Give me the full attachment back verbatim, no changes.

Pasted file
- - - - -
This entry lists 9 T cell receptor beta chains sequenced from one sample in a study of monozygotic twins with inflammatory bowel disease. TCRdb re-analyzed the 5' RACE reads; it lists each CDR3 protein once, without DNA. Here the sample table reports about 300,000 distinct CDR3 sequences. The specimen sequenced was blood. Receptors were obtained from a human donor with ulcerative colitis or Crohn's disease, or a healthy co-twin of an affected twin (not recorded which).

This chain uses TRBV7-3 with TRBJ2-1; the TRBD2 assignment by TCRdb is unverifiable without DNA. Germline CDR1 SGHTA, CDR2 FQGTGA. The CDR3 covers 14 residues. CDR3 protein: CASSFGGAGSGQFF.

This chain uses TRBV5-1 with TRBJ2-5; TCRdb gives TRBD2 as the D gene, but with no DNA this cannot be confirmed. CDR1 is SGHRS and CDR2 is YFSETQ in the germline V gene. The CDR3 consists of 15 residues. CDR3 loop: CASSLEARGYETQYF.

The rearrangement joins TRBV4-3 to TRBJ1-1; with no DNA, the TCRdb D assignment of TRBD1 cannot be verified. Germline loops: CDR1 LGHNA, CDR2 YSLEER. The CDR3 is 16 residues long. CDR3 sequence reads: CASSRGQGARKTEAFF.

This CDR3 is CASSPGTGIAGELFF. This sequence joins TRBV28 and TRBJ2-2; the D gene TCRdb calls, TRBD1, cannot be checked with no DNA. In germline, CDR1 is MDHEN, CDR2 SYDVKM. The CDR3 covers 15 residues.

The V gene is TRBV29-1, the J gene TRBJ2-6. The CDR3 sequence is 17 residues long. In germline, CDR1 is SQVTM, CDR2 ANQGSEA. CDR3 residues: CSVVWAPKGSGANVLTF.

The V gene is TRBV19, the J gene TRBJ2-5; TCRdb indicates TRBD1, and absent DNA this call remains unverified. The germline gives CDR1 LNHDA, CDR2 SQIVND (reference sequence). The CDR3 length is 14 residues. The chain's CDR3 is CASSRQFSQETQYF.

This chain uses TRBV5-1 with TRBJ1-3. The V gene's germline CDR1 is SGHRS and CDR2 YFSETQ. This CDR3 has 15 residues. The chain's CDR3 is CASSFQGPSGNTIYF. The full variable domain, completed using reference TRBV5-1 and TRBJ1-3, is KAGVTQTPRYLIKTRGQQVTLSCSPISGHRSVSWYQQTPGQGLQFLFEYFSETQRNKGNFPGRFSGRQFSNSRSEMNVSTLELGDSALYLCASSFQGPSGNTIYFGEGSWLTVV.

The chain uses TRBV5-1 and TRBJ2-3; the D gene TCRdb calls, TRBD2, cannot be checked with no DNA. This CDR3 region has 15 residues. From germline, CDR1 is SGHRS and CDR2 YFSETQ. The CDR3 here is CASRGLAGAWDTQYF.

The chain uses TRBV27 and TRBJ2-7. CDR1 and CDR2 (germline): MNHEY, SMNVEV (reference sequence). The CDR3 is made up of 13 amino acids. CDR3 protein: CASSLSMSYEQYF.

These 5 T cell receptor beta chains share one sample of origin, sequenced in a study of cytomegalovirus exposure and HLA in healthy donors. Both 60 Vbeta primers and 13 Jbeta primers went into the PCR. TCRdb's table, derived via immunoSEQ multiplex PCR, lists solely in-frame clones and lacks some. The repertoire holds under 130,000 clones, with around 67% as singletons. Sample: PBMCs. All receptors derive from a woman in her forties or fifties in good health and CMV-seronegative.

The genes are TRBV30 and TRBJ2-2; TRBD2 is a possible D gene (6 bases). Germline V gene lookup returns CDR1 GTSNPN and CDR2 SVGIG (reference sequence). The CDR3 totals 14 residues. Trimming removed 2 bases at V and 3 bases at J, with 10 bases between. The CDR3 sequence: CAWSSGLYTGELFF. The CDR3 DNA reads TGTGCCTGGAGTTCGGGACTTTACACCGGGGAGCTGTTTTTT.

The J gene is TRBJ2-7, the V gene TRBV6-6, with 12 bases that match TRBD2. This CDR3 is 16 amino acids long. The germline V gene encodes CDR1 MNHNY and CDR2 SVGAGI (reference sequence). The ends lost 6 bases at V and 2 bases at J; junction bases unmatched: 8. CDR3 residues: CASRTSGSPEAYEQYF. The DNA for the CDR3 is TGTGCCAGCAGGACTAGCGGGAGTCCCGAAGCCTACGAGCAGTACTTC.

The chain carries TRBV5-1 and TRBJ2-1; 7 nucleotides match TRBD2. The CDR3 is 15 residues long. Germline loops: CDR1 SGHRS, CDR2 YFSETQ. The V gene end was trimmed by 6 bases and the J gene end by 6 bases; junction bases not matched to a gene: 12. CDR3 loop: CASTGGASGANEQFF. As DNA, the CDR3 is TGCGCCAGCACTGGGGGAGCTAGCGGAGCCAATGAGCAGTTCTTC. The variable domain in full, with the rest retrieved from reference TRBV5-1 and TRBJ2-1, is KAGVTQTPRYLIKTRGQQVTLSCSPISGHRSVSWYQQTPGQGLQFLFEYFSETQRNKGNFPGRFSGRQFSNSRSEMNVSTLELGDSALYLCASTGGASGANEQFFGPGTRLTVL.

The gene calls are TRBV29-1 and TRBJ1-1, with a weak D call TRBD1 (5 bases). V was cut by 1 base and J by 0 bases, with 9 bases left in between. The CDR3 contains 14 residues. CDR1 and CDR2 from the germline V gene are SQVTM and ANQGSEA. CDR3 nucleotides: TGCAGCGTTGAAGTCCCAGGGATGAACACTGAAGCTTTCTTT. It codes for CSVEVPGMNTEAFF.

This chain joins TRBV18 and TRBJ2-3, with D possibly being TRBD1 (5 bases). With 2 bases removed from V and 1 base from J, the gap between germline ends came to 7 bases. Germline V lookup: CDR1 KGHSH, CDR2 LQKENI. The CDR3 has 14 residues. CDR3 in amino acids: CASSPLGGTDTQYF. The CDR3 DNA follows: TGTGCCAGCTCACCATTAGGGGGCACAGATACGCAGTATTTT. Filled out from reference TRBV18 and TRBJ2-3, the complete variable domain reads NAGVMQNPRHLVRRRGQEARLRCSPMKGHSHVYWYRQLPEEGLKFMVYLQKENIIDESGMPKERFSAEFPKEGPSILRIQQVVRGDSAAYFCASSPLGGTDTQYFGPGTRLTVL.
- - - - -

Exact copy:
This entry lists 9 T cell receptor beta chains sequenced from one sample in a study of monozygotic twins with inflammatory bowel disease. TCRdb re-analyzed the 5' RACE reads; it lists each CDR3 protein once, without DNA. Here the sample table reports about 300,000 distinct CDR3 sequences. The specimen sequenced was blood. Receptors were obtained from a human donor with ulcerative colitis or Crohn's disease, or a healthy co-twin of an affected twin (not recorded which).

This chain uses TRBV7-3 with TRBJ2-1; the TRBD2 assignment by TCRdb is unverifiable without DNA. Germline CDR1 SGHTA, CDR2 FQGTGA. The CDR3 covers 14 residues. CDR3 protein: CASSFGGAGSGQFF.

This chain uses TRBV5-1 with TRBJ2-5; TCRdb gives TRBD2 as the D gene, but with no DNA this cannot be confirmed. CDR1 is SGHRS and CDR2 is YFSETQ in the germline V gene. The CDR3 consists of 15 residues. CDR3 loop: CASSLEARGYETQYF.

The rearrangement joins TRBV4-3 to TRBJ1-1; with no DNA, the TCRdb D assignment of TRBD1 cannot be verified. Germline loops: CDR1 LGHNA, CDR2 YSLEER. The CDR3 is 16 residues long. CDR3 sequence reads: CASSRGQGARKTEAFF.

This CDR3 is CASSPGTGIAGELFF. This sequence joins TRBV28 and TRBJ2-2; the D gene TCRdb calls, TRBD1, cannot be checked with no DNA. In germline, CDR1 is MDHEN, CDR2 SYDVKM. The CDR3 covers 15 residues.

The V gene is TRBV29-1, the J gene TRBJ2-6. The CDR3 sequence is 17 residues long. In germline, CDR1 is SQVTM, CDR2 ANQGSEA. CDR3 residues: CSVVWAPKGSGANVLTF.

The V gene is TRBV19, the J gene TRBJ2-5; TCRdb indicates TRBD1, and absent DNA this call remains unverified. The germline gives CDR1 LNHDA, CDR2 SQIVND (reference sequence). The CDR3 length is 14 residues. The chain's CDR3 is CASSRQFSQETQYF.

This chain uses TRBV5-1 with TRBJ1-3. The V gene's germline CDR1 is SGHRS and CDR2 YFSETQ. This CDR3 has 15 residues. The chain's CDR3 is CASSFQGPSGNTIYF. The full variable domain, completed using reference TRBV5-1 and TRBJ1-3, is KAGVTQTPRYLIKTRGQQVTLSCSPISGHRSVSWYQQTPGQGLQFLFEYFSETQRNKGNFPGRFSGRQFSNSRSEMNVSTLELGDSALYLCASSFQGPSGNTIYFGEGSWLTVV.

The chain uses TRBV5-1 and TRBJ2-3; the D gene TCRdb calls, TRBD2, cannot be checked with no DNA. This CDR3 region has 15 residues. From germline, CDR1 is SGHRS and CDR2 YFSETQ. The CDR3 here is CASRGLAGAWDTQYF.

The chain uses TRBV27 and TRBJ2-7. CDR1 and CDR2 (germline): MNHEY, SMNVEV (reference sequence). The CDR3 is made up of 13 amino acids. CDR3 protein: CASSLSMSYEQYF.

These 5 T cell receptor beta chains share one sample of origin, sequenced in a study of cytomegalovirus exposure and HLA in healthy donors. Both 60 Vbeta primers and 13 Jbeta primers went into the PCR. TCRdb's table, derived via immunoSEQ multiplex PCR, lists solely in-frame clones and lacks some. The repertoire holds under 130,000 clones, with around 67% as singletons. Sample: PBMCs. All receptors derive from a woman in her forties or fifties in good health and CMV-seronegative.

The genes are TRBV30 and TRBJ2-2; TRBD2 is a possible D gene (6 bases). Germline V gene lookup returns CDR1 GTSNPN and CDR2 SVGIG (reference sequence). The CDR3 totals 14 residues. Trimming removed 2 bases at V and 3 bases at J, with 10 bases between. The CDR3 sequence: CAWSSGLYTGELFF. The CDR3 DNA reads TGTGCCTGGAGTTCGGGACTTTACACCGGGGAGCTGTTTTTT.

The J gene is TRBJ2-7, the V gene TRBV6-6, with 12 bases that match TRBD2. This CDR3 is 16 amino acids long. The germline V gene encodes CDR1 MNHNY and CDR2 SVGAGI (reference sequence). The ends lost 6 bases at V and 2 bases at J; junction bases unmatched: 8. CDR3 residues: CASRTSGSPEAYEQYF. The DNA for the CDR3 is TGTGCCAGCAGGACTAGCGGGAGTCCCGAAGCCTACGAGCAGTACTTC.

The chain carries TRBV5-1 and TRBJ2-1; 7 nucleotides match TRBD2. The CDR3 is 15 residues long. Germline loops: CDR1 SGHRS, CDR2 YFSETQ. The V gene end was trimmed by 6 bases and the J gene end by 6 bases; junction bases not matched to a gene: 12. CDR3 loop: CASTGGASGANEQFF. As DNA, the CDR3 is TGCGCCAGCACTGGGGGAGCTAGCGGAGCCAATGAGCAGTTCTTC. The variable domain in full, with the rest retrieved from reference TRBV5-1 and TRBJ2-1, is KAGVTQTPRYLIKTRGQQVTLSCSPISGHRSVSWYQQTPGQGLQFLFEYFSETQRNKGNFPGRFSGRQFSNSRSEMNVSTLELGDSALYLCASTGGASGANEQFFGPGTRLTVL.

The gene calls are TRBV29-1 and TRBJ1-1, with a weak D call TRBD1 (5 bases). V was cut by 1 base and J by 0 bases, with 9 bases left in between. The CDR3 contains 14 residues. CDR1 and CDR2 from the germline V gene are SQVTM and ANQGSEA. CDR3 nucleotides: TGCAGCGTTGAAGTCCCAGGGATGAACACTGAAGCTTTCTTT. It codes for CSVEVPGMNTEAFF.

This chain joins TRBV18 and TRBJ2-3, with D possibly being TRBD1 (5 bases). With 2 bases removed from V and 1 base from J, the gap between germline ends came to 7 bases. Germline V lookup: CDR1 KGHSH, CDR2 LQKENI. The CDR3 has 14 residues. CDR3 in amino acids: CASSPLGGTDTQYF. The CDR3 DNA follows: TGTGCCAGCTCACCATTAGGGGGCACAGATACGCAGTATTTT. Filled out from reference TRBV18 and TRBJ2-3, the complete variable domain reads NAGVMQNPRHLVRRRGQEARLRCSPMKGHSHVYWYRQLPEEGLKFMVYLQKENIIDESGMPKERFSAEFPKEGPSILRIQQVVRGDSAAYFCASSPLGGTDTQYFGPGTRLTVL.